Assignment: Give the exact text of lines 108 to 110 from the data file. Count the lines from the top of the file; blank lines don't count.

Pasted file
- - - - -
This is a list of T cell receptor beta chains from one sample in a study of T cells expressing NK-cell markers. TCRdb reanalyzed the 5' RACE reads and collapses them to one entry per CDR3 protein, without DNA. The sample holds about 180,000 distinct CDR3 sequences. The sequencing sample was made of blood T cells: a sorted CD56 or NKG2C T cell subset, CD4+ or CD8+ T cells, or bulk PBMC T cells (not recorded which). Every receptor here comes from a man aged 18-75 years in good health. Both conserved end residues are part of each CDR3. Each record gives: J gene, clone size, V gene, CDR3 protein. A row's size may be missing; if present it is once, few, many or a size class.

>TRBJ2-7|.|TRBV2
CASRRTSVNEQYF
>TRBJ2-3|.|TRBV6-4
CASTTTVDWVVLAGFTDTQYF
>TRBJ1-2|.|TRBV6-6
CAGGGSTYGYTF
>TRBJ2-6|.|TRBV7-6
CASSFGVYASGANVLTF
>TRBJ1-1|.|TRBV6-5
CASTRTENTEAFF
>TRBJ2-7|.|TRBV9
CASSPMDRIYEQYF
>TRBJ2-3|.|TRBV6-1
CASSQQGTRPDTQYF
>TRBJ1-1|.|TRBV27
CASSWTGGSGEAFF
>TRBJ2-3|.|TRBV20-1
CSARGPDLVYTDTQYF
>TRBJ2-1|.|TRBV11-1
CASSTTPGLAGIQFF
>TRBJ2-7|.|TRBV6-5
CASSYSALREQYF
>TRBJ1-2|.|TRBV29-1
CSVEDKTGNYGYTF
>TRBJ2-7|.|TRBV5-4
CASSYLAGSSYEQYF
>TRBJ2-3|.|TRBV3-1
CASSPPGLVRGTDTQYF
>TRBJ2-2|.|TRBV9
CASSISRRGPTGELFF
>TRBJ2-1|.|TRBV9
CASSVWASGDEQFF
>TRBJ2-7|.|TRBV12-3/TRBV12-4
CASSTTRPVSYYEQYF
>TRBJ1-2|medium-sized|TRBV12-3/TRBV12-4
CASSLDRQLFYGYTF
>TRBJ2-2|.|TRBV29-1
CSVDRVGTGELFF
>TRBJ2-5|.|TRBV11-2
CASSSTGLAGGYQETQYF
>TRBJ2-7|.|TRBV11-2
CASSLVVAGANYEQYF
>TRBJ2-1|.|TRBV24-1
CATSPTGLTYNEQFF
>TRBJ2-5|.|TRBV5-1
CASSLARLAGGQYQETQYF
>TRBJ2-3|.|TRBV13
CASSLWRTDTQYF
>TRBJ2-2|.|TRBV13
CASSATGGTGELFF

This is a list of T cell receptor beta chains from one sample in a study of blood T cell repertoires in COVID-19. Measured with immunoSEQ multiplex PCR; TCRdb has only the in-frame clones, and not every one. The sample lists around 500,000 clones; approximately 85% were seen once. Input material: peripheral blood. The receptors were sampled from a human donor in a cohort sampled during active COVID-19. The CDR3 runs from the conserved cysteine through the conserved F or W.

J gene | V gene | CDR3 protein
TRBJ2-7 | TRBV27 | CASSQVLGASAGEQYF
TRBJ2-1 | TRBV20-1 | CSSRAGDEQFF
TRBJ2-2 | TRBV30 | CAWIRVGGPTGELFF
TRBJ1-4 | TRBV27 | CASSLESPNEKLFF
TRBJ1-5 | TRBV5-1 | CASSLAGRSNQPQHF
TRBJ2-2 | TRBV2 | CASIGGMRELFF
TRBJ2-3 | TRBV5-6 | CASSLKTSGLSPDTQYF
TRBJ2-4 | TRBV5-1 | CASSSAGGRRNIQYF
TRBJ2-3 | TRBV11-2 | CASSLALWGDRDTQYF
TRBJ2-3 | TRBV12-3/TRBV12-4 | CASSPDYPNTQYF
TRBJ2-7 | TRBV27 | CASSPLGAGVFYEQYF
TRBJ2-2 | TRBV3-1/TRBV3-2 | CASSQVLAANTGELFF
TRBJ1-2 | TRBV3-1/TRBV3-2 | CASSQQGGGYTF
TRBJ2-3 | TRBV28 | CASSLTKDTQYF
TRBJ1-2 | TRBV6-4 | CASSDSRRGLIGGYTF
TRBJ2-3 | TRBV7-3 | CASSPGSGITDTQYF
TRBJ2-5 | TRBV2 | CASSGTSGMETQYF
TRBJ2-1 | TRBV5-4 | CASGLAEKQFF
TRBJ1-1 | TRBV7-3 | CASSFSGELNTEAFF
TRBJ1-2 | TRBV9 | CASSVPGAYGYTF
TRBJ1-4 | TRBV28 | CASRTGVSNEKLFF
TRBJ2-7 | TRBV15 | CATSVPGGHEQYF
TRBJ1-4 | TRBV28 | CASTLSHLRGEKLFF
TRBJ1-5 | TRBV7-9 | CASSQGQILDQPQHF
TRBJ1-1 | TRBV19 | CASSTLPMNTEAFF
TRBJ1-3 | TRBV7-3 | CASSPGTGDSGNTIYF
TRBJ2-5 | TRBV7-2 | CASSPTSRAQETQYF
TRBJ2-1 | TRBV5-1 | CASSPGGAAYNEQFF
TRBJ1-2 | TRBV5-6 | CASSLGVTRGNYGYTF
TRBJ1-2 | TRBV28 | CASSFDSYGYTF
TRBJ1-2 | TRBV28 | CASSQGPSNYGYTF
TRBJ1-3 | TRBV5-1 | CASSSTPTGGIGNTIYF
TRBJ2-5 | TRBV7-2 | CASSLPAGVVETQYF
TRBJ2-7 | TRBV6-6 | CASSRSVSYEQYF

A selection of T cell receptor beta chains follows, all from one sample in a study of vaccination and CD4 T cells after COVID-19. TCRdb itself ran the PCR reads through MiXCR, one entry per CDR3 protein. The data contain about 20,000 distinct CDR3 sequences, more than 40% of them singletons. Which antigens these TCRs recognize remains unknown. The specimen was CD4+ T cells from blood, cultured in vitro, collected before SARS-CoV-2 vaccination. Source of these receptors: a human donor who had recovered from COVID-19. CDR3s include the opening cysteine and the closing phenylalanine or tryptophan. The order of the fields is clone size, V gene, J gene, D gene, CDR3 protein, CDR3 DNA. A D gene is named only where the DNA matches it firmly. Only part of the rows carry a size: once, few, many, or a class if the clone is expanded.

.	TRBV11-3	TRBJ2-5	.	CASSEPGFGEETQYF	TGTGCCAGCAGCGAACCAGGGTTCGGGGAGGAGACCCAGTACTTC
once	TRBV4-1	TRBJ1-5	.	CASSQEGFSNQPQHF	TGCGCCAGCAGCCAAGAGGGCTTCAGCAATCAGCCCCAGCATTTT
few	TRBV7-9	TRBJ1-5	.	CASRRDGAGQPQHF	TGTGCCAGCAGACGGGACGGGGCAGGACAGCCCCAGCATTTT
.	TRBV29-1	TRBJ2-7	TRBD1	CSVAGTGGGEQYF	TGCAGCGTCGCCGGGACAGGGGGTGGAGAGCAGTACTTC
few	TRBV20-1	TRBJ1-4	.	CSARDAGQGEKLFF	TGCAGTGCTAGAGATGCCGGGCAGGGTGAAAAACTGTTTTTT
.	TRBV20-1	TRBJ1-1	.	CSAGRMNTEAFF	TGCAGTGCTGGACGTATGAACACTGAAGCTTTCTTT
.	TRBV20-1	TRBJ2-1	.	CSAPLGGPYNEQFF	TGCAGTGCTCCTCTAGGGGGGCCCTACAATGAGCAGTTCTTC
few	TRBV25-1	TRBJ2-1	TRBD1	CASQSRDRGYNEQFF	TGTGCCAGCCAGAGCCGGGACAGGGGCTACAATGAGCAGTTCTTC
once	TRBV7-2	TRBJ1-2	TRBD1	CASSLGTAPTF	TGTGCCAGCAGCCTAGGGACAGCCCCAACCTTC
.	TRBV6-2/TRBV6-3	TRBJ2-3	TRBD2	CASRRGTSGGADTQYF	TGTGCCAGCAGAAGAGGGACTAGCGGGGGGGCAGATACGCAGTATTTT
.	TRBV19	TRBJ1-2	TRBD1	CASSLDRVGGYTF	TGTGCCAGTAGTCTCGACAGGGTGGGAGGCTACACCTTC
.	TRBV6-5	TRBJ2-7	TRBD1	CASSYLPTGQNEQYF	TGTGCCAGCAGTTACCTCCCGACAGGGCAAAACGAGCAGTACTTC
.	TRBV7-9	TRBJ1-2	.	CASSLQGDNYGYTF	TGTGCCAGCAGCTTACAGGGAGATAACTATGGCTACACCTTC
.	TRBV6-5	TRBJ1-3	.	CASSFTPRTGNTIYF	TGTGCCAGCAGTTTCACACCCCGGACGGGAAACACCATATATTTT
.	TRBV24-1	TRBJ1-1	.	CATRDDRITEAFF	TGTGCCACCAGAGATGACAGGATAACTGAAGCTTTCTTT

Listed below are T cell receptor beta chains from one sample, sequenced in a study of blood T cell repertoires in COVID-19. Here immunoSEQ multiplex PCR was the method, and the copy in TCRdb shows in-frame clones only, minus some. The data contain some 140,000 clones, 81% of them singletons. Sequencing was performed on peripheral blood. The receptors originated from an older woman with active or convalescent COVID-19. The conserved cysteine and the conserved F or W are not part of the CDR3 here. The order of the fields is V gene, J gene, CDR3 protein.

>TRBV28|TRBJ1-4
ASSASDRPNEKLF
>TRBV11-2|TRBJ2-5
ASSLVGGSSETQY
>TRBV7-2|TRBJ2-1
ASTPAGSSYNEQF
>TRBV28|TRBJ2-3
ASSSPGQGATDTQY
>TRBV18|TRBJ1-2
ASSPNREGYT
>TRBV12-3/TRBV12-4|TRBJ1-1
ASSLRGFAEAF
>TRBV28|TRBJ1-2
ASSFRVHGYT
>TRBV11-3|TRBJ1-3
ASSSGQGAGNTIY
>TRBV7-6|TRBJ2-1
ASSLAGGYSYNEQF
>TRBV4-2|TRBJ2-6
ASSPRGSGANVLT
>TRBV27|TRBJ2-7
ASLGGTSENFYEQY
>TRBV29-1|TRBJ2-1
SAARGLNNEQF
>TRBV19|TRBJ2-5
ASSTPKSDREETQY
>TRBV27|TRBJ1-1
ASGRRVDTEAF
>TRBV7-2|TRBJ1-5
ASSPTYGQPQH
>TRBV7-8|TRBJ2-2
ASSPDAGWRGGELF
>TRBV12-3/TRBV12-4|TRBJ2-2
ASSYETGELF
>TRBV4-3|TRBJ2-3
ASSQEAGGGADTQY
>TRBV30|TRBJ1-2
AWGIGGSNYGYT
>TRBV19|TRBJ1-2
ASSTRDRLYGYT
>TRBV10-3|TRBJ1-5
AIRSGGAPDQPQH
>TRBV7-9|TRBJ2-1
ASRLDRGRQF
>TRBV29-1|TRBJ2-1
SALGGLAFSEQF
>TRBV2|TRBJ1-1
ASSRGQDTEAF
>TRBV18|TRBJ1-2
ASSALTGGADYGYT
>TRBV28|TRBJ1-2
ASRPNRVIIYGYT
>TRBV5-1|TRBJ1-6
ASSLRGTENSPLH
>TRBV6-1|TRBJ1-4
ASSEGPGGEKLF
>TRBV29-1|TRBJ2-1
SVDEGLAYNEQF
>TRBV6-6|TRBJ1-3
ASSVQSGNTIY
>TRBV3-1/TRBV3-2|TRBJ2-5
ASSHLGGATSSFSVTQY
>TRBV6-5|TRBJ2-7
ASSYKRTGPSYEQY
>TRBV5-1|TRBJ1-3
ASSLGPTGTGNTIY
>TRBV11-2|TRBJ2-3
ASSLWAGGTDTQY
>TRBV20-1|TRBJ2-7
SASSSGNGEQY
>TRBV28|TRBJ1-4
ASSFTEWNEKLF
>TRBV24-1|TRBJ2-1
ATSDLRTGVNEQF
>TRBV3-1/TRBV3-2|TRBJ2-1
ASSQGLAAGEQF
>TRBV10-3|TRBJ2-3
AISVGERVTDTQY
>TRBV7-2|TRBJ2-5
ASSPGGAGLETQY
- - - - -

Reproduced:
ASSLVGGSSETQY
>TRBV7-2|TRBJ2-1
ASTPAGSSYNEQF